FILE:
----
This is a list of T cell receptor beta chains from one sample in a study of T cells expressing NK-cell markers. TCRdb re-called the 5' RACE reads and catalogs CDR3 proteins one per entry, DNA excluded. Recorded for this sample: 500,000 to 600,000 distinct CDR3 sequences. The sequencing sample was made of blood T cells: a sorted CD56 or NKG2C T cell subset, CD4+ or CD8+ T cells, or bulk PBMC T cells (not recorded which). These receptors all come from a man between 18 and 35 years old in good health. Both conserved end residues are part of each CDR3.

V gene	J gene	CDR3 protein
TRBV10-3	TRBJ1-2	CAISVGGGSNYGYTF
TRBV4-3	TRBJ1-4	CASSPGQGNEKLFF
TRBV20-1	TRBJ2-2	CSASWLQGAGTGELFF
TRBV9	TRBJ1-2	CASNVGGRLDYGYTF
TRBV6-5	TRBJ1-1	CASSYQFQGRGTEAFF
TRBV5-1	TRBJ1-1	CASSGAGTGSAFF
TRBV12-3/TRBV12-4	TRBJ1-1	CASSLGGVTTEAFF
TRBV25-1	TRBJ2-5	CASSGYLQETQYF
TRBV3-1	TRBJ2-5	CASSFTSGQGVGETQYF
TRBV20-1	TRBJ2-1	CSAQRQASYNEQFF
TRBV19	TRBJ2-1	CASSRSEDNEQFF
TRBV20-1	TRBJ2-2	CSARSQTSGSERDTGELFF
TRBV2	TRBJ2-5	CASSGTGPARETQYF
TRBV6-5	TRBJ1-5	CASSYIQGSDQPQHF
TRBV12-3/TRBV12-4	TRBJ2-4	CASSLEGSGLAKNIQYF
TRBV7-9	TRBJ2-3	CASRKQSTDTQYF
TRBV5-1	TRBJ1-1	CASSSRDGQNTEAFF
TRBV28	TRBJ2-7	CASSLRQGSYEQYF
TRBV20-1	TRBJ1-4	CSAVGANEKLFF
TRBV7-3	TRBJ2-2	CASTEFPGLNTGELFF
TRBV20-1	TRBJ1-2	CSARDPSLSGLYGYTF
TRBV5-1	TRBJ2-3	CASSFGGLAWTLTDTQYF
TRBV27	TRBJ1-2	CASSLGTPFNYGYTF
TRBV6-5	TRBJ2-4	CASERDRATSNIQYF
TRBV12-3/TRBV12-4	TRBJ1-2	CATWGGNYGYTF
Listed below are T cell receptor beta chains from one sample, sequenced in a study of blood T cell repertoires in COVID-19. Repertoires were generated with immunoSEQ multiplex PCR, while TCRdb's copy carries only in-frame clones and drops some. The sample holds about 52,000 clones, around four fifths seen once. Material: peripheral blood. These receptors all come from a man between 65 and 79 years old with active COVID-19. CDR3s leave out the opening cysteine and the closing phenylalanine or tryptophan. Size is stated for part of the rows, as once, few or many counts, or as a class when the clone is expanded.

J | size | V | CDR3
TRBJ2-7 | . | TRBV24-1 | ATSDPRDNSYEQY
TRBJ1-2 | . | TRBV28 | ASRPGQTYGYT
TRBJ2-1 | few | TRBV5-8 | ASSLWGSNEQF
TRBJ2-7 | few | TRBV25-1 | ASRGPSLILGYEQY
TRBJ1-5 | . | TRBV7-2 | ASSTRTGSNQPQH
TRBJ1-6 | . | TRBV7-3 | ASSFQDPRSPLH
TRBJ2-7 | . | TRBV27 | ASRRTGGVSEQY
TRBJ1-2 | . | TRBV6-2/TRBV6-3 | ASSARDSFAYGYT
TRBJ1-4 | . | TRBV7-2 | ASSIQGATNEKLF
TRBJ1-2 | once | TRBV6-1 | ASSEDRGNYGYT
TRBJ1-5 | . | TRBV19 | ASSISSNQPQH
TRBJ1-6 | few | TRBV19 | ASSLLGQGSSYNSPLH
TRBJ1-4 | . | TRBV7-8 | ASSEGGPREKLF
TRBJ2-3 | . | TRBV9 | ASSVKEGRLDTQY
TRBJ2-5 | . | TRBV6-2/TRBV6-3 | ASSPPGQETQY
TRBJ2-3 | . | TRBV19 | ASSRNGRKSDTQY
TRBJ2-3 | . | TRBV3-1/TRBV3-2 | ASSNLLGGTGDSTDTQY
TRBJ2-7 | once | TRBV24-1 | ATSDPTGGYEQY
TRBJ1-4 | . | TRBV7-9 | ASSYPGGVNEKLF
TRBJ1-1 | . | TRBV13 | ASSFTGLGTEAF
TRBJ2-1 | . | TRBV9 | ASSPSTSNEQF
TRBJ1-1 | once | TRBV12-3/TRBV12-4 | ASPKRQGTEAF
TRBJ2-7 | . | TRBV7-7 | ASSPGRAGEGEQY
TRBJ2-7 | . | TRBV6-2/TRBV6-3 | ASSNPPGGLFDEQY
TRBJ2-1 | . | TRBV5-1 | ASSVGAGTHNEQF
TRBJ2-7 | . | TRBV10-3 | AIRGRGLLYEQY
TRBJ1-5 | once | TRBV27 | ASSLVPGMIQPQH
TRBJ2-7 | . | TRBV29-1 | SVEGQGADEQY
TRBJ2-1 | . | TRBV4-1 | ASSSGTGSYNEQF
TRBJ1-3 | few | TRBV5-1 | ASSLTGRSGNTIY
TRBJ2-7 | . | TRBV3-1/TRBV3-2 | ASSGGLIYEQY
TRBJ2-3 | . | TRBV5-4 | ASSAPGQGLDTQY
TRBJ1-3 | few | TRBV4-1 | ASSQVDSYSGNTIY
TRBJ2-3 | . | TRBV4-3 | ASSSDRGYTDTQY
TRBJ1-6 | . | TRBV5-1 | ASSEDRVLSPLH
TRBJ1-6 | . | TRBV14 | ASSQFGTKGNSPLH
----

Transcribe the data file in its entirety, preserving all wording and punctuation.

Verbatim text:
This is a list of T cell receptor beta chains from one sample in a study of T cells expressing NK-cell markers. TCRdb re-called the 5' RACE reads and catalogs CDR3 proteins one per entry, DNA excluded. Recorded for this sample: 500,000 to 600,000 distinct CDR3 sequences. The sequencing sample was made of blood T cells: a sorted CD56 or NKG2C T cell subset, CD4+ or CD8+ T cells, or bulk PBMC T cells (not recorded which). These receptors all come from a man between 18 and 35 years old in good health. Both conserved end residues are part of each CDR3.

V gene	J gene	CDR3 protein
TRBV10-3	TRBJ1-2	CAISVGGGSNYGYTF
TRBV4-3	TRBJ1-4	CASSPGQGNEKLFF
TRBV20-1	TRBJ2-2	CSASWLQGAGTGELFF
TRBV9	TRBJ1-2	CASNVGGRLDYGYTF
TRBV6-5	TRBJ1-1	CASSYQFQGRGTEAFF
TRBV5-1	TRBJ1-1	CASSGAGTGSAFF
TRBV12-3/TRBV12-4	TRBJ1-1	CASSLGGVTTEAFF
TRBV25-1	TRBJ2-5	CASSGYLQETQYF
TRBV3-1	TRBJ2-5	CASSFTSGQGVGETQYF
TRBV20-1	TRBJ2-1	CSAQRQASYNEQFF
TRBV19	TRBJ2-1	CASSRSEDNEQFF
TRBV20-1	TRBJ2-2	CSARSQTSGSERDTGELFF
TRBV2	TRBJ2-5	CASSGTGPARETQYF
TRBV6-5	TRBJ1-5	CASSYIQGSDQPQHF
TRBV12-3/TRBV12-4	TRBJ2-4	CASSLEGSGLAKNIQYF
TRBV7-9	TRBJ2-3	CASRKQSTDTQYF
TRBV5-1	TRBJ1-1	CASSSRDGQNTEAFF
TRBV28	TRBJ2-7	CASSLRQGSYEQYF
TRBV20-1	TRBJ1-4	CSAVGANEKLFF
TRBV7-3	TRBJ2-2	CASTEFPGLNTGELFF
TRBV20-1	TRBJ1-2	CSARDPSLSGLYGYTF
TRBV5-1	TRBJ2-3	CASSFGGLAWTLTDTQYF
TRBV27	TRBJ1-2	CASSLGTPFNYGYTF
TRBV6-5	TRBJ2-4	CASERDRATSNIQYF
TRBV12-3/TRBV12-4	TRBJ1-2	CATWGGNYGYTF
Listed below are T cell receptor beta chains from one sample, sequenced in a study of blood T cell repertoires in COVID-19. Repertoires were generated with immunoSEQ multiplex PCR, while TCRdb's copy carries only in-frame clones and drops some. The sample holds about 52,000 clones, around four fifths seen once. Material: peripheral blood. These receptors all come from a man between 65 and 79 years old with active COVID-19. CDR3s leave out the opening cysteine and the closing phenylalanine or tryptophan. Size is stated for part of the rows, as once, few or many counts, or as a class when the clone is expanded.

J | size | V | CDR3
TRBJ2-7 | . | TRBV24-1 | ATSDPRDNSYEQY
TRBJ1-2 | . | TRBV28 | ASRPGQTYGYT
TRBJ2-1 | few | TRBV5-8 | ASSLWGSNEQF
TRBJ2-7 | few | TRBV25-1 | ASRGPSLILGYEQY
TRBJ1-5 | . | TRBV7-2 | ASSTRTGSNQPQH
TRBJ1-6 | . | TRBV7-3 | ASSFQDPRSPLH
TRBJ2-7 | . | TRBV27 | ASRRTGGVSEQY
TRBJ1-2 | . | TRBV6-2/TRBV6-3 | ASSARDSFAYGYT
TRBJ1-4 | . | TRBV7-2 | ASSIQGATNEKLF
TRBJ1-2 | once | TRBV6-1 | ASSEDRGNYGYT
TRBJ1-5 | . | TRBV19 | ASSISSNQPQH
TRBJ1-6 | few | TRBV19 | ASSLLGQGSSYNSPLH
TRBJ1-4 | . | TRBV7-8 | ASSEGGPREKLF
TRBJ2-3 | . | TRBV9 | ASSVKEGRLDTQY
TRBJ2-5 | . | TRBV6-2/TRBV6-3 | ASSPPGQETQY
TRBJ2-3 | . | TRBV19 | ASSRNGRKSDTQY
TRBJ2-3 | . | TRBV3-1/TRBV3-2 | ASSNLLGGTGDSTDTQY
TRBJ2-7 | once | TRBV24-1 | ATSDPTGGYEQY
TRBJ1-4 | . | TRBV7-9 | ASSYPGGVNEKLF
TRBJ1-1 | . | TRBV13 | ASSFTGLGTEAF
TRBJ2-1 | . | TRBV9 | ASSPSTSNEQF
TRBJ1-1 | once | TRBV12-3/TRBV12-4 | ASPKRQGTEAF
TRBJ2-7 | . | TRBV7-7 | ASSPGRAGEGEQY
TRBJ2-7 | . | TRBV6-2/TRBV6-3 | ASSNPPGGLFDEQY
TRBJ2-1 | . | TRBV5-1 | ASSVGAGTHNEQF
TRBJ2-7 | . | TRBV10-3 | AIRGRGLLYEQY
TRBJ1-5 | once | TRBV27 | ASSLVPGMIQPQH
TRBJ2-7 | . | TRBV29-1 | SVEGQGADEQY
TRBJ2-1 | . | TRBV4-1 | ASSSGTGSYNEQF
TRBJ1-3 | few | TRBV5-1 | ASSLTGRSGNTIY
TRBJ2-7 | . | TRBV3-1/TRBV3-2 | ASSGGLIYEQY
TRBJ2-3 | . | TRBV5-4 | ASSAPGQGLDTQY
TRBJ1-3 | few | TRBV4-1 | ASSQVDSYSGNTIY
TRBJ2-3 | . | TRBV4-3 | ASSSDRGYTDTQY
TRBJ1-6 | . | TRBV5-1 | ASSEDRVLSPLH
TRBJ1-6 | . | TRBV14 | ASSQFGTKGNSPLH